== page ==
Superstars of STEM selected
Sixty women have been selected to participate in the second round of the Superstars of STEM program.
The program is aiming to encourage girls to study STEM (science, technology, engineering and mathematics) projects and consider a career in the sector.
Minister for Industry, Science and Technology Karen Andrews said the launch of the group is an important move to promote equality in STEM.
“As an engineer, I am passionate about science, technology, engineering and maths, and increasing the number of girls and women in STEM subjects and roles,” Minister Andrews said.
“Increasing the public visibility of women role models is key to changing cultural attitudes and inspiring more young women and girls to study, work and champion gender equity in STEM.”
The program is run by Science and Technology Australia, and over five years has equipped 150 female scientists and technologists with advanced communication skills and provided them with opportunities to use these skills in the professional sector.
Science and Technology Australia said the program strives to:
- Support 60 women employed in a range of STEM roles to become highly visible public role models;
- Build the public profile of 60 women employed in STEM though training in public speaking, media and communicating with influence and through creating opportunities to practice their newly acquired skills;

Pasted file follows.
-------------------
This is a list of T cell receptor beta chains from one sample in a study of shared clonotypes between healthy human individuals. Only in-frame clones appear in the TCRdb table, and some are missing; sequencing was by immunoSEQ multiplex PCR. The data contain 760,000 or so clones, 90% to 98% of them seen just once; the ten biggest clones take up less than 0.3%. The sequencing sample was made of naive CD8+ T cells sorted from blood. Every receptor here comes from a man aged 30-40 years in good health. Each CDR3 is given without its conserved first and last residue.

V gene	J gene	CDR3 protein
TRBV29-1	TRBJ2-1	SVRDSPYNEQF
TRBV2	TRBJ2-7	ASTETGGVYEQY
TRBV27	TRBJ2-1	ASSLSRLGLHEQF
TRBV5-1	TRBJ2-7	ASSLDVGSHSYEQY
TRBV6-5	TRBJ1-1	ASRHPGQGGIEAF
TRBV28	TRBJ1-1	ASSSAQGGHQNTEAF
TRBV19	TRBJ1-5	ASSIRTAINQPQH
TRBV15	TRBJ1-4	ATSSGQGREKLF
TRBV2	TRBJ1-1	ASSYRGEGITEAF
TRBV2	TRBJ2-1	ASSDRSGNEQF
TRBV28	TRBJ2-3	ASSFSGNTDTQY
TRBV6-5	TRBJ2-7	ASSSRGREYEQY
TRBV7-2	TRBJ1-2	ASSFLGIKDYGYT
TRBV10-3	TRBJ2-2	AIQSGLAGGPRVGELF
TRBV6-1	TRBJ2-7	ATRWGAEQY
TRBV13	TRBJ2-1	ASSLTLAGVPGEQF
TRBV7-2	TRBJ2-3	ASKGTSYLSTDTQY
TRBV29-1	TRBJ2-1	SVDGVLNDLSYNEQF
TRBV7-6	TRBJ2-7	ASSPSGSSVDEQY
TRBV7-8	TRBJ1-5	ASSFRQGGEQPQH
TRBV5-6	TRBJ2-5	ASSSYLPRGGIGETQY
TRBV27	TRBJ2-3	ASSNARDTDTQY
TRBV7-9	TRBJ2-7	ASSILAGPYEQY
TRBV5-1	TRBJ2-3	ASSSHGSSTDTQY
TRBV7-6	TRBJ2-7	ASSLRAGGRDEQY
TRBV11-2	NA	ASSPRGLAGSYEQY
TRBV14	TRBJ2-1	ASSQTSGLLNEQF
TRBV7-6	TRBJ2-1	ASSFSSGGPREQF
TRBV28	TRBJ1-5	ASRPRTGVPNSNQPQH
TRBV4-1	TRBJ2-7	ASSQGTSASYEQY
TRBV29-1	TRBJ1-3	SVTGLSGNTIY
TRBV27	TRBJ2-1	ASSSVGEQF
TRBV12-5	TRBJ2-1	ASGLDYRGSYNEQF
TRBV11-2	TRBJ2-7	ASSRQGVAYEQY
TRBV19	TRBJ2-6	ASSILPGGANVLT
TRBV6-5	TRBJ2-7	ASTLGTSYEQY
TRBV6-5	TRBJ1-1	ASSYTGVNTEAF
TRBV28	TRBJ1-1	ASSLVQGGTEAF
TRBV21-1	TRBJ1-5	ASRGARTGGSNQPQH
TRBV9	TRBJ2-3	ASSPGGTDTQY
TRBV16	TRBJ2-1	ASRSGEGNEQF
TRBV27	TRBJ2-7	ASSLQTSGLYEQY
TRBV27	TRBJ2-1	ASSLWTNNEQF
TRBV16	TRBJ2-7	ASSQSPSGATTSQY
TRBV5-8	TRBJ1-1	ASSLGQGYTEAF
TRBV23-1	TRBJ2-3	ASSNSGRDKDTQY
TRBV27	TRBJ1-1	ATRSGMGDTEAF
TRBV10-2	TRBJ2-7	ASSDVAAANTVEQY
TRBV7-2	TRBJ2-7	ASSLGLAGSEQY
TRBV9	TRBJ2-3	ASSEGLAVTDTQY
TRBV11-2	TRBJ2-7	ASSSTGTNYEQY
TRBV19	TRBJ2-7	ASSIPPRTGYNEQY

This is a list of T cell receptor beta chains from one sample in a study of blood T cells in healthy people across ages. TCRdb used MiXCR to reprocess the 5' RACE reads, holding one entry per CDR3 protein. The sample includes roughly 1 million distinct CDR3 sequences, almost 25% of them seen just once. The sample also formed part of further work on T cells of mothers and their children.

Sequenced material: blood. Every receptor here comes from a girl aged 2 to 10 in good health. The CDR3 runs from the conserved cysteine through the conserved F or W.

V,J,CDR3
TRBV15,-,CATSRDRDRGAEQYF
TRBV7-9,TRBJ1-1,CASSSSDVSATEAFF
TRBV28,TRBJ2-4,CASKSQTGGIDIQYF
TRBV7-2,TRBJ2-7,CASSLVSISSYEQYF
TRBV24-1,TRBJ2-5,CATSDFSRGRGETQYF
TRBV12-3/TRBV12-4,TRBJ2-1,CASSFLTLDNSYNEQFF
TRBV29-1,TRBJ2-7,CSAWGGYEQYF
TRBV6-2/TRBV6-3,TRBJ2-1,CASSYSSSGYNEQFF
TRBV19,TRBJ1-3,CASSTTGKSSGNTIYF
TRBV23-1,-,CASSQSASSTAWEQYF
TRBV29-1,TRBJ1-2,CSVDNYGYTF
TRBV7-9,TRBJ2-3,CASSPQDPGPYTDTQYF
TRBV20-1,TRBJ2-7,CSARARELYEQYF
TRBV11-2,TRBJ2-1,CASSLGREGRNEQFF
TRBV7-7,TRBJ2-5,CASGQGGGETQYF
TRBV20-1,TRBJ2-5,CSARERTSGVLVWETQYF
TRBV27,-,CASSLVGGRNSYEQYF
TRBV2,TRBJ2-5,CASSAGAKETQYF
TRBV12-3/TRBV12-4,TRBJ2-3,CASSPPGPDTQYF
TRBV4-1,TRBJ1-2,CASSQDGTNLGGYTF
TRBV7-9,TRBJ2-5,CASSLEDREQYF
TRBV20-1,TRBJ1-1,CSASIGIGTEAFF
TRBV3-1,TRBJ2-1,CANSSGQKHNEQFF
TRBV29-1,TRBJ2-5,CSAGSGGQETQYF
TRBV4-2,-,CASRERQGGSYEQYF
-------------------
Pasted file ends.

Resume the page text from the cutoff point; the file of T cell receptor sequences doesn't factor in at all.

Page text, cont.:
- Empower participants to share their story and their work with general audiences by equipping them with advanced communications skills and an understanding of traditional media, social media and story-telling;
- Smash imposter syndrome and build confidence in a range of professional settings, participants will learn how to communicate with influence in their workplaces, in the media and with leaders and politicians; and
- Directly encourage young women and girls to study and stay in STEM by program participants speaking with them in their schools and workplaces and by providing prominent public role models for them to aspire to.
Minister Andrews said the federal government "is committed to boosting the participation of girls and women in STEM education and careers" and have pledged to invest $1.3 million over four years with the intentions of expanding the program.
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